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Last edited by lenora; 2007-06-05 at 3:04pm.
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  #5  
Old 2007-06-05, 4:33pm
daisydog7 daisydog7 is offline
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Did you put the window tint on yourself, or did you hire it done? If you hired it, was it expensive?
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  #6  
Old 2007-06-05, 5:26pm
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Ok... here's what's going on (besides the 'solar room' ).

BTU is a thermal unit... it applies to heat or cool. The torch is putting out around 8,000 BTU/Hr in 'heat' (assuming a small torch - even more for bigger torches). The AC is putting out 8,000 BTU/hr in 'cool'. So there's really nothing left to cool the room... it's all going to cool what the torch heats up.

And, if your ventilation is system is extracting at the rates normally seen published for hoods, then even a small venthood is removing about 300 cubic foot per minute. Given the room size 30' x 9', with a 12' ceiling... the ventilation system takes all the air from the room every 10 minutes, replacing it with hot outside air. That would be like opening your front door and back door, placing a box fan in the front door blowing house air out, and seeing if the home AC could keep up. Nope, not in Texas in the summer... AC barely keeps up with the normal home air exchange of 1 every 2 hours.

Factor in that porches are not insulated and the heat transfer is impossible to control. You would need an AC system that could cool the uninsulated room like HEB uses.

Option 1: Use the AC so it blows only on you - you will never cool the room if normal flamework ventilation is used.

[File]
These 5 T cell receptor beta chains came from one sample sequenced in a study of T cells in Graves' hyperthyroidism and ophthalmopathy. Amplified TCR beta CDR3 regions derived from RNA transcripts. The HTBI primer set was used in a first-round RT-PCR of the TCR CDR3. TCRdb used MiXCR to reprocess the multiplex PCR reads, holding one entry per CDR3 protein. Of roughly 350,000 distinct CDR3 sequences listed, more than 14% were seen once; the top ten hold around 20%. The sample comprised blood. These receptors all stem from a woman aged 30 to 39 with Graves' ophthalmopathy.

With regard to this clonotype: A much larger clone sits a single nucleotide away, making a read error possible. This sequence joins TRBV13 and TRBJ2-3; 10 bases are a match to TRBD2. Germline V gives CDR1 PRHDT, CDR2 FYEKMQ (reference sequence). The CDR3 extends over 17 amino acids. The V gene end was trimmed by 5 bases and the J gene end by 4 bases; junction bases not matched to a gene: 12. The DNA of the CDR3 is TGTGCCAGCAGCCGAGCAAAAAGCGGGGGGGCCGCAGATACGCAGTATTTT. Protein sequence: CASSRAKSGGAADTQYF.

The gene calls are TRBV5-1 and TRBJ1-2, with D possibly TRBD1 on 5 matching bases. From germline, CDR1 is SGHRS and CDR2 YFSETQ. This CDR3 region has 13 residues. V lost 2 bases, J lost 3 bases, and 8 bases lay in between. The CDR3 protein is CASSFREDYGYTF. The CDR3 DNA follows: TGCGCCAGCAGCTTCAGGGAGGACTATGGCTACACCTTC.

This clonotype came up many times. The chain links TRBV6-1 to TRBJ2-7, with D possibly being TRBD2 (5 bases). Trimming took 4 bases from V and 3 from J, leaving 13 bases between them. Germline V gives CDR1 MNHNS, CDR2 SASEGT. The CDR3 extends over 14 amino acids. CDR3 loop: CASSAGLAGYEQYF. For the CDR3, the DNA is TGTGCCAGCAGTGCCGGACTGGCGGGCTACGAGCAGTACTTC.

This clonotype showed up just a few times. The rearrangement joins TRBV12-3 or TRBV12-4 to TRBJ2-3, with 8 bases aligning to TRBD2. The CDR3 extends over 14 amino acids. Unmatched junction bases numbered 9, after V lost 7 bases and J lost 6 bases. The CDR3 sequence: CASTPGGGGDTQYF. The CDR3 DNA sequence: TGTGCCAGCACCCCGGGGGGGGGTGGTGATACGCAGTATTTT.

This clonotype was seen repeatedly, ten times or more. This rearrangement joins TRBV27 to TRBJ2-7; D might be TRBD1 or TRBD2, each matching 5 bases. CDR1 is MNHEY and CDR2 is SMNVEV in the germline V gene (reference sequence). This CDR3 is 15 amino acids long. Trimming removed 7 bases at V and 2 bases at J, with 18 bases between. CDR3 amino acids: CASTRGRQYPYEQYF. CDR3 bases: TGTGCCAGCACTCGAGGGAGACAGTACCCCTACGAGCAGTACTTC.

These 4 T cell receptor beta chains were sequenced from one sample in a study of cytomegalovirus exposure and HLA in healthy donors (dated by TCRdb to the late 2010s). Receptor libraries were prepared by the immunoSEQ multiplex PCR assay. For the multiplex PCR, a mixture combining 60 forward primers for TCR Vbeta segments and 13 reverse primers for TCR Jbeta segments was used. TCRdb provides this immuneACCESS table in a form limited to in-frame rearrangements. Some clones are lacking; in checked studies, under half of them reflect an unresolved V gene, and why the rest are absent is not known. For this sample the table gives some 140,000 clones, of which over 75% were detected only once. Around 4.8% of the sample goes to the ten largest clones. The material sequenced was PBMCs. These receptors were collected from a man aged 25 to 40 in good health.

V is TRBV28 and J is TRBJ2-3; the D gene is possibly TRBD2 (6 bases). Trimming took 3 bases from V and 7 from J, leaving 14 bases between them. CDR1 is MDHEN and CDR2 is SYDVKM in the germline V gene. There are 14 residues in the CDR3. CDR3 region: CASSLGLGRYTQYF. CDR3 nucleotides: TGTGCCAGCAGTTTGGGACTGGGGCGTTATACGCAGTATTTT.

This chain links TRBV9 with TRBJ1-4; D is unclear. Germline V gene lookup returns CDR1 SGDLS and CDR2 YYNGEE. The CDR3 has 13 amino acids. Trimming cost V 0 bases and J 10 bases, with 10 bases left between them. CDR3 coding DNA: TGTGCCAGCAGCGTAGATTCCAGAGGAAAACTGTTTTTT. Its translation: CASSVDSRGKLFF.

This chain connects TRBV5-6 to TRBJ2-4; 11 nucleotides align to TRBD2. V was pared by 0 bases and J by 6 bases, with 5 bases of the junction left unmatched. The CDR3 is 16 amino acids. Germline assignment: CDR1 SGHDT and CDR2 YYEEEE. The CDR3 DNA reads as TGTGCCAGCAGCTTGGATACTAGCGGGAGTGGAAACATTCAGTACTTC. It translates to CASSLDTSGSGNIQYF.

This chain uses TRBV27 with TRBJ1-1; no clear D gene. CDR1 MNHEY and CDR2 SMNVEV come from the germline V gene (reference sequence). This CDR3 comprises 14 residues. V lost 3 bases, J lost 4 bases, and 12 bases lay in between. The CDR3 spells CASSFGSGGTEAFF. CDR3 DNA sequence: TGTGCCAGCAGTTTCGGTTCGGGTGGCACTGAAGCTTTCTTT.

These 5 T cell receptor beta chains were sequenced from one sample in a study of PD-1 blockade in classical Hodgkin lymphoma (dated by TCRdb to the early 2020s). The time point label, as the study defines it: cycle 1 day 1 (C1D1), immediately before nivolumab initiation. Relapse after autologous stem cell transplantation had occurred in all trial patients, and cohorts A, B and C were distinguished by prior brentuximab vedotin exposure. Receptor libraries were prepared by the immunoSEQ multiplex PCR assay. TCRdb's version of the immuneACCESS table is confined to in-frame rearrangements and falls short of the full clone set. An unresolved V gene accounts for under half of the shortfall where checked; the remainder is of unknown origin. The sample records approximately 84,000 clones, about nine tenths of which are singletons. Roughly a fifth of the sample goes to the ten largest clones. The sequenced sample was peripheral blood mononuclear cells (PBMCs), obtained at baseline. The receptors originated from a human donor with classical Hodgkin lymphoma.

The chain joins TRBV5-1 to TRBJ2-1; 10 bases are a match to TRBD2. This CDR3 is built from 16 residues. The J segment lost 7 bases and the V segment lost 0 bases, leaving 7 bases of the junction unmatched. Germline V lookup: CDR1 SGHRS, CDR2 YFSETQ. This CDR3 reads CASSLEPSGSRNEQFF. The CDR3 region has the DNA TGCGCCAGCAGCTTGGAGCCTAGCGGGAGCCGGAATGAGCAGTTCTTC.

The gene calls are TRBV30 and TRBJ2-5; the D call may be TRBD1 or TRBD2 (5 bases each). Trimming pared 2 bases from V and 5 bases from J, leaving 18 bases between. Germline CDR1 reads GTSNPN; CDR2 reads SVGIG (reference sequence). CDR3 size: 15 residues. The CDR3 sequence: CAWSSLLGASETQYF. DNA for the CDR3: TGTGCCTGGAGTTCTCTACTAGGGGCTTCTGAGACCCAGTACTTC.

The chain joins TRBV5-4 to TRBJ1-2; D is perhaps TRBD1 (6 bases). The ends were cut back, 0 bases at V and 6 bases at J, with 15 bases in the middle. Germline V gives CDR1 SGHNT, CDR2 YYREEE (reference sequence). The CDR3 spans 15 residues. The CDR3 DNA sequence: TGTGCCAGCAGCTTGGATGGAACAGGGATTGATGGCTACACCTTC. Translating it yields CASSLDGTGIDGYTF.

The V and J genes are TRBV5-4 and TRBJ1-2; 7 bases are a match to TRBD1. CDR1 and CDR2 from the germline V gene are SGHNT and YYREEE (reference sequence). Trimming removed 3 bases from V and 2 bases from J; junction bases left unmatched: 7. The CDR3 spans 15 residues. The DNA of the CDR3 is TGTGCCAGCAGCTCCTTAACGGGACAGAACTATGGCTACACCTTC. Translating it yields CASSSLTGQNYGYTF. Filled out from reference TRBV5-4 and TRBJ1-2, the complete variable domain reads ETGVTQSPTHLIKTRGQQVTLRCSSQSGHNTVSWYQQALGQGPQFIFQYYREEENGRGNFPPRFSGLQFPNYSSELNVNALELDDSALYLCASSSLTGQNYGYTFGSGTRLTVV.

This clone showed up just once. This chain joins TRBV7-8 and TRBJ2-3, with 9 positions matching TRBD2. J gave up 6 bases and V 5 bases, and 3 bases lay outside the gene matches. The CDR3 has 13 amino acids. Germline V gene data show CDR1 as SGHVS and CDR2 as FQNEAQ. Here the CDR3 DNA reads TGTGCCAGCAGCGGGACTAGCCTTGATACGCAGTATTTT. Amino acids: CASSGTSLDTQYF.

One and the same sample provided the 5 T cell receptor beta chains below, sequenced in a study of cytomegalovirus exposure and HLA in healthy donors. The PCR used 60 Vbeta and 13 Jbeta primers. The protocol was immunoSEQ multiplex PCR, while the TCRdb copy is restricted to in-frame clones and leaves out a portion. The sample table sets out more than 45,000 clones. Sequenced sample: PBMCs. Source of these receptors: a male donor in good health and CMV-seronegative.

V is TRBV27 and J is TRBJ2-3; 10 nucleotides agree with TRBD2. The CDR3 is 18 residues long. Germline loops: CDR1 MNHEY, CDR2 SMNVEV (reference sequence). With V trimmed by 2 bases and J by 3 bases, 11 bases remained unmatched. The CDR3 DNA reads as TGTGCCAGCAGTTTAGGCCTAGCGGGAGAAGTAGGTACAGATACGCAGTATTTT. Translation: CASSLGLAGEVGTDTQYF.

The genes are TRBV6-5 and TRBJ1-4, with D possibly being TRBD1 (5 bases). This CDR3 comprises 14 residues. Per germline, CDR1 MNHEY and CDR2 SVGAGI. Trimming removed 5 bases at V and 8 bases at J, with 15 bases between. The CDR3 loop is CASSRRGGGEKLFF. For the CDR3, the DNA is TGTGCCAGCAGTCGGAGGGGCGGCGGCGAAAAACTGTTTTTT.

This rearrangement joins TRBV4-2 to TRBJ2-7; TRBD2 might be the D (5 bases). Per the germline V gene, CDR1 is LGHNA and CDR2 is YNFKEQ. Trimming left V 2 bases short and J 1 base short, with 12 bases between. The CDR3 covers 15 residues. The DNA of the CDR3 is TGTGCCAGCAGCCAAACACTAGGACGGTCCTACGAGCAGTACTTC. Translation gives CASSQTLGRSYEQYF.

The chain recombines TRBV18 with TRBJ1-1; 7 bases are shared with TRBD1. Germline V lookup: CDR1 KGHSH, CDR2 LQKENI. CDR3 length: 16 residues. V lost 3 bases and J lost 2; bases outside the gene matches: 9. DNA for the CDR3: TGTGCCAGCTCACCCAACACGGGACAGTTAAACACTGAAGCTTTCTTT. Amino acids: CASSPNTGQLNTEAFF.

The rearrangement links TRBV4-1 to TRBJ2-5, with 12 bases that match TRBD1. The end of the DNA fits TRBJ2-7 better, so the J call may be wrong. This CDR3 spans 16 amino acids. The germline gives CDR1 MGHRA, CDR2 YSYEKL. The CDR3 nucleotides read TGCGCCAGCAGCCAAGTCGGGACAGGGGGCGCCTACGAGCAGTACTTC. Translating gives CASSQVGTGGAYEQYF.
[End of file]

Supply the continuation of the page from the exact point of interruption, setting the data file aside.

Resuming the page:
Option 2: Put a bowl of ice water under the table and stick your bare feet in it.

Option 3: Do both 1 and 2 above... this is Texas.

Option 4: Move to an insulated inside room and use a high efficiency flamework ventilation system.

Me
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  #7  
Old 2007-06-05, 8:00pm
daisydog7 daisydog7 is offline
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I am considering option 5:

Option 5: work when the sun doesn't shine. Sundown to midnight.

Combined with option 3, I might be able to hack it. This being Texas, it will get even hotter during the next two months.
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  #8  
Old 2007-06-05, 9:00pm
SteveWright SteveWright is offline
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I live in Corpus Christi, and it is already hot. I moved my setup to my screened in porch. I put a bandana on and sweat like a race horse. I drink lots of water, and stay off the torch on unbearable days.

Steve
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  #9  
Old 2007-06-05, 9:45pm
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ANd Texas will STAY hot through October. I used to pity the kids from New England who would attend UT Austin and be wearing their woolies in September.

Steve, I lived in Corpus until I was 12 and Austin thereafter ... our mother worked in Galveston on a project and I came over to visit for four months or thereabouts...

And I second the idea of blowing the fan JUST on you. You might set up the equivalent of an old swampp cooler, too-put a small fan between you and the AC to boost the air toward you--and blow it over a large tray of ice cubes.

For what it's worth, while I was a grad student I couldn't afford AC, so I spent every summer in Austin save my very last one (when I was staying with a friend who could afford it) without it, and many nights I put a tray of ice on a trunk at the foot of the bed and had the fan blow over it toward me.

Here in Georgia it isn't so hot, but the humidity's brutal. At least it goes AWAY by mid September, whereas I distinctly remember 100+ degree days in late October in Texas. Unfortunately, it really doesn't seem to get cold here in Georgia, either; the coolest in winter I've seen so far has been mid thirties.
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  #10  
Old 2007-06-06, 6:26am
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I live in College Station, ugh, and my studio is about 9x20 between the house and garage. The central a/c cools it when it's closed up, but when I'm working of course I have to open the doors (one on each end) and the fan pulls in all that lovely hot air. I put a thermometer out there so I could gauge just how nasty it is, LOL.